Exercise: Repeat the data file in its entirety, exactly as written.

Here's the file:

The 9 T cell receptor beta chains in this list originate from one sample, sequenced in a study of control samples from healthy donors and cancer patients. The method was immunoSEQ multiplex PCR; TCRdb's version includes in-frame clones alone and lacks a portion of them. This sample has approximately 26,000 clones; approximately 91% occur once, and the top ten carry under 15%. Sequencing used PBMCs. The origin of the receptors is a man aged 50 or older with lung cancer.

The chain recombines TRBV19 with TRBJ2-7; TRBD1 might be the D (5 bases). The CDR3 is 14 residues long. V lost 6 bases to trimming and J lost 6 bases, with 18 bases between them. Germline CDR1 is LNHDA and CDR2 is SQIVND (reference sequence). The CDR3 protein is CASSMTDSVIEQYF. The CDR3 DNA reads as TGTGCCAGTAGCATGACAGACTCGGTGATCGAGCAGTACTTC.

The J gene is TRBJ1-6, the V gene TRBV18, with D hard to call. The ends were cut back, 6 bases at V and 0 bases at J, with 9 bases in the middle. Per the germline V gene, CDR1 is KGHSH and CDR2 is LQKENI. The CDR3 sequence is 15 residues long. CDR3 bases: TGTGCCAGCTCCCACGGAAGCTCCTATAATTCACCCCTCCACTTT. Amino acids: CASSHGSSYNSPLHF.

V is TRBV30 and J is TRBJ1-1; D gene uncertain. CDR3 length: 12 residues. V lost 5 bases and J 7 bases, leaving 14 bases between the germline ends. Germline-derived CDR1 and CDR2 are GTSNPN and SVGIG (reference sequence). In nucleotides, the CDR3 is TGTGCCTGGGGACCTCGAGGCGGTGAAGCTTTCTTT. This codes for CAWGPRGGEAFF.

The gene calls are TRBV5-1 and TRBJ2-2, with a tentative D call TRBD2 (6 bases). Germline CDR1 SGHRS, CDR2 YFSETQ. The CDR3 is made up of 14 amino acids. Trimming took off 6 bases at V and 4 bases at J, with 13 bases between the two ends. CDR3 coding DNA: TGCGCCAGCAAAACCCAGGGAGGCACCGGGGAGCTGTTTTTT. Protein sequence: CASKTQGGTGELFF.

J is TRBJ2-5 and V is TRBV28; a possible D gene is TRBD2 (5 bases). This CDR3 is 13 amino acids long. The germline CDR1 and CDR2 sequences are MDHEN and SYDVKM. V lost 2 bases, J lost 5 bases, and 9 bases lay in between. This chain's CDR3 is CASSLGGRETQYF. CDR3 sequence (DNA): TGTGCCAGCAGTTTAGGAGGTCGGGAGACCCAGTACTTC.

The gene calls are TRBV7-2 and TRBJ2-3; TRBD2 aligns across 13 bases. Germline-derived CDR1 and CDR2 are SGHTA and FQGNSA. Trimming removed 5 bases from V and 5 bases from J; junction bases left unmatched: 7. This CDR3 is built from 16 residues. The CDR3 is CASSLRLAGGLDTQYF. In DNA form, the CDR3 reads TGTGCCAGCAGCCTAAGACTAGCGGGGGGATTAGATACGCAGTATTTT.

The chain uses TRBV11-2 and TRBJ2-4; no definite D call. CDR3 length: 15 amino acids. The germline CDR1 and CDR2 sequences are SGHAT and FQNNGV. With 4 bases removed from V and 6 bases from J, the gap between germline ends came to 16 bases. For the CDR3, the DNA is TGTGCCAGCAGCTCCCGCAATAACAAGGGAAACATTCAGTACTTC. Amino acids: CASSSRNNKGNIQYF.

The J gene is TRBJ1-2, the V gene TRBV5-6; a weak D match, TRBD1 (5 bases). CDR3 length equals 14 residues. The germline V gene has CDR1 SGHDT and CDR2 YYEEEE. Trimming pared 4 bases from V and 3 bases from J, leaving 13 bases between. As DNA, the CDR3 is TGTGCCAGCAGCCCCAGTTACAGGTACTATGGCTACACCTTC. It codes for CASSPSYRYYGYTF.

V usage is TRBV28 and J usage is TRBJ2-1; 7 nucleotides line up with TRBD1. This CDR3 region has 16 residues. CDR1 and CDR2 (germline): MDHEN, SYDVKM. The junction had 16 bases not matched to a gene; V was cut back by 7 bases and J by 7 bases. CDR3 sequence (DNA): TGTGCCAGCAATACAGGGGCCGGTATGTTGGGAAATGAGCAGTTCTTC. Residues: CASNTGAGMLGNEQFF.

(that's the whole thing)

The 9 T cell receptor beta chains in this list originate from one sample, sequenced in a study of control samples from healthy donors and cancer patients. The method was immunoSEQ multiplex PCR; TCRdb's version includes in-frame clones alone and lacks a portion of them. This sample has approximately 26,000 clones; approximately 91% occur once, and the top ten carry under 15%. Sequencing used PBMCs. The origin of the receptors is a man aged 50 or older with lung cancer.

The chain recombines TRBV19 with TRBJ2-7; TRBD1 might be the D (5 bases). The CDR3 is 14 residues long. V lost 6 bases to trimming and J lost 6 bases, with 18 bases between them. Germline CDR1 is LNHDA and CDR2 is SQIVND (reference sequence). The CDR3 protein is CASSMTDSVIEQYF. The CDR3 DNA reads as TGTGCCAGTAGCATGACAGACTCGGTGATCGAGCAGTACTTC.

The J gene is TRBJ1-6, the V gene TRBV18, with D hard to call. The ends were cut back, 6 bases at V and 0 bases at J, with 9 bases in the middle. Per the germline V gene, CDR1 is KGHSH and CDR2 is LQKENI. The CDR3 sequence is 15 residues long. CDR3 bases: TGTGCCAGCTCCCACGGAAGCTCCTATAATTCACCCCTCCACTTT. Amino acids: CASSHGSSYNSPLHF.

V is TRBV30 and J is TRBJ1-1; D gene uncertain. CDR3 length: 12 residues. V lost 5 bases and J 7 bases, leaving 14 bases between the germline ends. Germline-derived CDR1 and CDR2 are GTSNPN and SVGIG (reference sequence). In nucleotides, the CDR3 is TGTGCCTGGGGACCTCGAGGCGGTGAAGCTTTCTTT. This codes for CAWGPRGGEAFF.

The gene calls are TRBV5-1 and TRBJ2-2, with a tentative D call TRBD2 (6 bases). Germline CDR1 SGHRS, CDR2 YFSETQ. The CDR3 is made up of 14 amino acids. Trimming took off 6 bases at V and 4 bases at J, with 13 bases between the two ends. CDR3 coding DNA: TGCGCCAGCAAAACCCAGGGAGGCACCGGGGAGCTGTTTTTT. Protein sequence: CASKTQGGTGELFF.

J is TRBJ2-5 and V is TRBV28; a possible D gene is TRBD2 (5 bases). This CDR3 is 13 amino acids long. The germline CDR1 and CDR2 sequences are MDHEN and SYDVKM. V lost 2 bases, J lost 5 bases, and 9 bases lay in between. This chain's CDR3 is CASSLGGRETQYF. CDR3 sequence (DNA): TGTGCCAGCAGTTTAGGAGGTCGGGAGACCCAGTACTTC.

The gene calls are TRBV7-2 and TRBJ2-3; TRBD2 aligns across 13 bases. Germline-derived CDR1 and CDR2 are SGHTA and FQGNSA. Trimming removed 5 bases from V and 5 bases from J; junction bases left unmatched: 7. This CDR3 is built from 16 residues. The CDR3 is CASSLRLAGGLDTQYF. In DNA form, the CDR3 reads TGTGCCAGCAGCCTAAGACTAGCGGGGGGATTAGATACGCAGTATTTT.

The chain uses TRBV11-2 and TRBJ2-4; no definite D call. CDR3 length: 15 amino acids. The germline CDR1 and CDR2 sequences are SGHAT and FQNNGV. With 4 bases removed from V and 6 bases from J, the gap between germline ends came to 16 bases. For the CDR3, the DNA is TGTGCCAGCAGCTCCCGCAATAACAAGGGAAACATTCAGTACTTC. Amino acids: CASSSRNNKGNIQYF.

The J gene is TRBJ1-2, the V gene TRBV5-6; a weak D match, TRBD1 (5 bases). CDR3 length equals 14 residues. The germline V gene has CDR1 SGHDT and CDR2 YYEEEE. Trimming pared 4 bases from V and 3 bases from J, leaving 13 bases between. As DNA, the CDR3 is TGTGCCAGCAGCCCCAGTTACAGGTACTATGGCTACACCTTC. It codes for CASSPSYRYYGYTF.

V usage is TRBV28 and J usage is TRBJ2-1; 7 nucleotides line up with TRBD1. This CDR3 region has 16 residues. CDR1 and CDR2 (germline): MDHEN, SYDVKM. The junction had 16 bases not matched to a gene; V was cut back by 7 bases and J by 7 bases. CDR3 sequence (DNA): TGTGCCAGCAATACAGGGGCCGGTATGTTGGGAAATGAGCAGTTCTTC. Residues: CASNTGAGMLGNEQFF.